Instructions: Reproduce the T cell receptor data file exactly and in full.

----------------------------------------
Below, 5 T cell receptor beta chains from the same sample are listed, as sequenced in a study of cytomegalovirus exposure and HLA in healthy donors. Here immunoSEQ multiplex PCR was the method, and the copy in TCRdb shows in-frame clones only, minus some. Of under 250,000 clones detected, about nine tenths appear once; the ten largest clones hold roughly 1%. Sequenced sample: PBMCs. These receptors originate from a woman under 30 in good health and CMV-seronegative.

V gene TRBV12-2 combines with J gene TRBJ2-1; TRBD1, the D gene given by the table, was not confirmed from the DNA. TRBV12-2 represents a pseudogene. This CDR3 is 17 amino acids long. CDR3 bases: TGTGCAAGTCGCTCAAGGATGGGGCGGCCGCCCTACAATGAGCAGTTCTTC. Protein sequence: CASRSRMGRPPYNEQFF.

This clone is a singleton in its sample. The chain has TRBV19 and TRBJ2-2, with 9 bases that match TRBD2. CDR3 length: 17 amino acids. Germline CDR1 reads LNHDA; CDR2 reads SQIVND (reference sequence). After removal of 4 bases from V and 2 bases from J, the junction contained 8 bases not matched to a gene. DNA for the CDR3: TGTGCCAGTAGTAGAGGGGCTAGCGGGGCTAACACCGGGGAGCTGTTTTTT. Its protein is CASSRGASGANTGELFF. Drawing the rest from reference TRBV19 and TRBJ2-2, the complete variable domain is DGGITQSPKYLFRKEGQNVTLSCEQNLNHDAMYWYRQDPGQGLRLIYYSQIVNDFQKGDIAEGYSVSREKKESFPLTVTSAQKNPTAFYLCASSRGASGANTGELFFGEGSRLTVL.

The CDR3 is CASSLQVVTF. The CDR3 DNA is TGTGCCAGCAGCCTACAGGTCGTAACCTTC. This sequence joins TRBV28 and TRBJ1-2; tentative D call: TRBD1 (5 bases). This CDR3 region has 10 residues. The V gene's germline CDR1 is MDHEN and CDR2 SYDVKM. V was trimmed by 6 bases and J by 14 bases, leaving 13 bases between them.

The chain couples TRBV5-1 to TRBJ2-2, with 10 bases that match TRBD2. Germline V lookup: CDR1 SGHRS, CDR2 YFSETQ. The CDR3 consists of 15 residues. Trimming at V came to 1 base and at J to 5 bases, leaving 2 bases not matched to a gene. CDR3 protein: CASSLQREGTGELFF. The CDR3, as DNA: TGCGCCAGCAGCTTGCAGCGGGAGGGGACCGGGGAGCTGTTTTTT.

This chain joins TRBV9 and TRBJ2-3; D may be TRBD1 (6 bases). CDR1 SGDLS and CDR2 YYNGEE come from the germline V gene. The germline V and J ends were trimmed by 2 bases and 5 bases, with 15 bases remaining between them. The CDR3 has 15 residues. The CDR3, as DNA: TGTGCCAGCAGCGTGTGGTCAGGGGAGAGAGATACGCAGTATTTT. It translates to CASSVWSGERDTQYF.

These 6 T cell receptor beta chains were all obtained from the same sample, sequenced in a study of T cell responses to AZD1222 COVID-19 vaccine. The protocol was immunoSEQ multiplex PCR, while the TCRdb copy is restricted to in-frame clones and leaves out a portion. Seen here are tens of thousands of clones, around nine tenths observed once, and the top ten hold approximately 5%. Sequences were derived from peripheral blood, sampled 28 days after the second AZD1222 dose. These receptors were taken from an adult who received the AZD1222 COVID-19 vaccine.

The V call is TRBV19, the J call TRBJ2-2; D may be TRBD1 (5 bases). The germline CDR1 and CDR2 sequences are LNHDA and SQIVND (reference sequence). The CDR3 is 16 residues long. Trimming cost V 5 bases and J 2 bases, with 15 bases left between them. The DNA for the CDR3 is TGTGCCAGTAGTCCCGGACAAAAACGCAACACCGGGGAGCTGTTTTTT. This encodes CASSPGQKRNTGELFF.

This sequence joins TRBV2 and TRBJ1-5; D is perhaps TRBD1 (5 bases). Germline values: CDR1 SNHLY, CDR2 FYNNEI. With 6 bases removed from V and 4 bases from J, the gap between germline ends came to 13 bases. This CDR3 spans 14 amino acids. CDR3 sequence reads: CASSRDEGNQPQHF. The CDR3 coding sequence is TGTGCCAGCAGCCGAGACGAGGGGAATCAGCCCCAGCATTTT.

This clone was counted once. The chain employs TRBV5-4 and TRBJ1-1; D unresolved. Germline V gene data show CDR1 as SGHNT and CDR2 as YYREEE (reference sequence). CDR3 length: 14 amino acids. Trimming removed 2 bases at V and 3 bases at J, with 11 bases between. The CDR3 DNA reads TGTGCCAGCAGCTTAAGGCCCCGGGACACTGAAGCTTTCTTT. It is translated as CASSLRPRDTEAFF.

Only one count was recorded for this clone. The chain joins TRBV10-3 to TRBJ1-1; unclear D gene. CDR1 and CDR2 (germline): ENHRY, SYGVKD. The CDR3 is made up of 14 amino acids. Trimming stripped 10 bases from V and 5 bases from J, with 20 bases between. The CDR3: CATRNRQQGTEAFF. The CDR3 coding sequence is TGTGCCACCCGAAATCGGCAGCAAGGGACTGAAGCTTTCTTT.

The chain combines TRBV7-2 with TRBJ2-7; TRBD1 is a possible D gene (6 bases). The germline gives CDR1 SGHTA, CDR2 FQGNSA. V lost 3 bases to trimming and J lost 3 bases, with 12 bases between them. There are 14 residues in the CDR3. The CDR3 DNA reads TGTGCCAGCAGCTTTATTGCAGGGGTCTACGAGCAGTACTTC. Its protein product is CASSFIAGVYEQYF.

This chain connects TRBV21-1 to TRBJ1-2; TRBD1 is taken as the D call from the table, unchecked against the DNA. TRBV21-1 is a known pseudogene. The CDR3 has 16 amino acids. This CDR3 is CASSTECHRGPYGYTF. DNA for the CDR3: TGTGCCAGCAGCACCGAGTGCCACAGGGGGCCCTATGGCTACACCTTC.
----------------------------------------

Below, 5 T cell receptor beta chains from the same sample are listed, as sequenced in a study of cytomegalovirus exposure and HLA in healthy donors. Here immunoSEQ multiplex PCR was the method, and the copy in TCRdb shows in-frame clones only, minus some. Of under 250,000 clones detected, about nine tenths appear once; the ten largest clones hold roughly 1%. Sequenced sample: PBMCs. These receptors originate from a woman under 30 in good health and CMV-seronegative.

V gene TRBV12-2 combines with J gene TRBJ2-1; TRBD1, the D gene given by the table, was not confirmed from the DNA. TRBV12-2 represents a pseudogene. This CDR3 is 17 amino acids long. CDR3 bases: TGTGCAAGTCGCTCAAGGATGGGGCGGCCGCCCTACAATGAGCAGTTCTTC. Protein sequence: CASRSRMGRPPYNEQFF.

This clone is a singleton in its sample. The chain has TRBV19 and TRBJ2-2, with 9 bases that match TRBD2. CDR3 length: 17 amino acids. Germline CDR1 reads LNHDA; CDR2 reads SQIVND (reference sequence). After removal of 4 bases from V and 2 bases from J, the junction contained 8 bases not matched to a gene. DNA for the CDR3: TGTGCCAGTAGTAGAGGGGCTAGCGGGGCTAACACCGGGGAGCTGTTTTTT. Its protein is CASSRGASGANTGELFF. Drawing the rest from reference TRBV19 and TRBJ2-2, the complete variable domain is DGGITQSPKYLFRKEGQNVTLSCEQNLNHDAMYWYRQDPGQGLRLIYYSQIVNDFQKGDIAEGYSVSREKKESFPLTVTSAQKNPTAFYLCASSRGASGANTGELFFGEGSRLTVL.

The CDR3 is CASSLQVVTF. The CDR3 DNA is TGTGCCAGCAGCCTACAGGTCGTAACCTTC. This sequence joins TRBV28 and TRBJ1-2; tentative D call: TRBD1 (5 bases). This CDR3 region has 10 residues. The V gene's germline CDR1 is MDHEN and CDR2 SYDVKM. V was trimmed by 6 bases and J by 14 bases, leaving 13 bases between them.

The chain couples TRBV5-1 to TRBJ2-2, with 10 bases that match TRBD2. Germline V lookup: CDR1 SGHRS, CDR2 YFSETQ. The CDR3 consists of 15 residues. Trimming at V came to 1 base and at J to 5 bases, leaving 2 bases not matched to a gene. CDR3 protein: CASSLQREGTGELFF. The CDR3, as DNA: TGCGCCAGCAGCTTGCAGCGGGAGGGGACCGGGGAGCTGTTTTTT.

This chain joins TRBV9 and TRBJ2-3; D may be TRBD1 (6 bases). CDR1 SGDLS and CDR2 YYNGEE come from the germline V gene. The germline V and J ends were trimmed by 2 bases and 5 bases, with 15 bases remaining between them. The CDR3 has 15 residues. The CDR3, as DNA: TGTGCCAGCAGCGTGTGGTCAGGGGAGAGAGATACGCAGTATTTT. It translates to CASSVWSGERDTQYF.

These 6 T cell receptor beta chains were all obtained from the same sample, sequenced in a study of T cell responses to AZD1222 COVID-19 vaccine. The protocol was immunoSEQ multiplex PCR, while the TCRdb copy is restricted to in-frame clones and leaves out a portion. Seen here are tens of thousands of clones, around nine tenths observed once, and the top ten hold approximately 5%. Sequences were derived from peripheral blood, sampled 28 days after the second AZD1222 dose. These receptors were taken from an adult who received the AZD1222 COVID-19 vaccine.

The V call is TRBV19, the J call TRBJ2-2; D may be TRBD1 (5 bases). The germline CDR1 and CDR2 sequences are LNHDA and SQIVND (reference sequence). The CDR3 is 16 residues long. Trimming cost V 5 bases and J 2 bases, with 15 bases left between them. The DNA for the CDR3 is TGTGCCAGTAGTCCCGGACAAAAACGCAACACCGGGGAGCTGTTTTTT. This encodes CASSPGQKRNTGELFF.

This sequence joins TRBV2 and TRBJ1-5; D is perhaps TRBD1 (5 bases). Germline values: CDR1 SNHLY, CDR2 FYNNEI. With 6 bases removed from V and 4 bases from J, the gap between germline ends came to 13 bases. This CDR3 spans 14 amino acids. CDR3 sequence reads: CASSRDEGNQPQHF. The CDR3 coding sequence is TGTGCCAGCAGCCGAGACGAGGGGAATCAGCCCCAGCATTTT.

This clone was counted once. The chain employs TRBV5-4 and TRBJ1-1; D unresolved. Germline V gene data show CDR1 as SGHNT and CDR2 as YYREEE (reference sequence). CDR3 length: 14 amino acids. Trimming removed 2 bases at V and 3 bases at J, with 11 bases between. The CDR3 DNA reads TGTGCCAGCAGCTTAAGGCCCCGGGACACTGAAGCTTTCTTT. It is translated as CASSLRPRDTEAFF.

Only one count was recorded for this clone. The chain joins TRBV10-3 to TRBJ1-1; unclear D gene. CDR1 and CDR2 (germline): ENHRY, SYGVKD. The CDR3 is made up of 14 amino acids. Trimming stripped 10 bases from V and 5 bases from J, with 20 bases between. The CDR3: CATRNRQQGTEAFF. The CDR3 coding sequence is TGTGCCACCCGAAATCGGCAGCAAGGGACTGAAGCTTTCTTT.

The chain combines TRBV7-2 with TRBJ2-7; TRBD1 is a possible D gene (6 bases). The germline gives CDR1 SGHTA, CDR2 FQGNSA. V lost 3 bases to trimming and J lost 3 bases, with 12 bases between them. There are 14 residues in the CDR3. The CDR3 DNA reads TGTGCCAGCAGCTTTATTGCAGGGGTCTACGAGCAGTACTTC. Its protein product is CASSFIAGVYEQYF.

This chain connects TRBV21-1 to TRBJ1-2; TRBD1 is taken as the D call from the table, unchecked against the DNA. TRBV21-1 is a known pseudogene. The CDR3 has 16 amino acids. This CDR3 is CASSTECHRGPYGYTF. DNA for the CDR3: TGTGCCAGCAGCACCGAGTGCCACAGGGGGCCCTATGGCTACACCTTC.